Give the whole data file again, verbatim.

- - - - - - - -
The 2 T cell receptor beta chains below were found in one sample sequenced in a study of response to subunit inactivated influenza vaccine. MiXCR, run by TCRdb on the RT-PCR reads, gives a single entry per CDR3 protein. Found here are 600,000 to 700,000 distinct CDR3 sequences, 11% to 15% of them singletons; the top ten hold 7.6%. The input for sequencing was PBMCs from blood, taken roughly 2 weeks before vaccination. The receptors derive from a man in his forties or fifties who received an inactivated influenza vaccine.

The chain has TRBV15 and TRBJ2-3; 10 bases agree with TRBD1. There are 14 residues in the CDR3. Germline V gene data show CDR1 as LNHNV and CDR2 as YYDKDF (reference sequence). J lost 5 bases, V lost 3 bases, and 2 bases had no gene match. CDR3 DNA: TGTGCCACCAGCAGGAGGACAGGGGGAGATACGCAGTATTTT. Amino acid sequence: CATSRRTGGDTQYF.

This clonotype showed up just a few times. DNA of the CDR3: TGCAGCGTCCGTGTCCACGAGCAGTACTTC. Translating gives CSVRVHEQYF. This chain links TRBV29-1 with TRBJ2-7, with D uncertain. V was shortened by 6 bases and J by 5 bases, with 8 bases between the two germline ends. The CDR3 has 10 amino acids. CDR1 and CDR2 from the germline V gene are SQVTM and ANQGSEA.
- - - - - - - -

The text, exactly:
The 2 T cell receptor beta chains below were found in one sample sequenced in a study of response to subunit inactivated influenza vaccine. MiXCR, run by TCRdb on the RT-PCR reads, gives a single entry per CDR3 protein. Found here are 600,000 to 700,000 distinct CDR3 sequences, 11% to 15% of them singletons; the top ten hold 7.6%. The input for sequencing was PBMCs from blood, taken roughly 2 weeks before vaccination. The receptors derive from a man in his forties or fifties who received an inactivated influenza vaccine.

The chain has TRBV15 and TRBJ2-3; 10 bases agree with TRBD1. There are 14 residues in the CDR3. Germline V gene data show CDR1 as LNHNV and CDR2 as YYDKDF (reference sequence). J lost 5 bases, V lost 3 bases, and 2 bases had no gene match. CDR3 DNA: TGTGCCACCAGCAGGAGGACAGGGGGAGATACGCAGTATTTT. Amino acid sequence: CATSRRTGGDTQYF.

This clonotype showed up just a few times. DNA of the CDR3: TGCAGCGTCCGTGTCCACGAGCAGTACTTC. Translating gives CSVRVHEQYF. This chain links TRBV29-1 with TRBJ2-7, with D uncertain. V was shortened by 6 bases and J by 5 bases, with 8 bases between the two germline ends. The CDR3 has 10 amino acids. CDR1 and CDR2 from the germline V gene are SQVTM and ANQGSEA.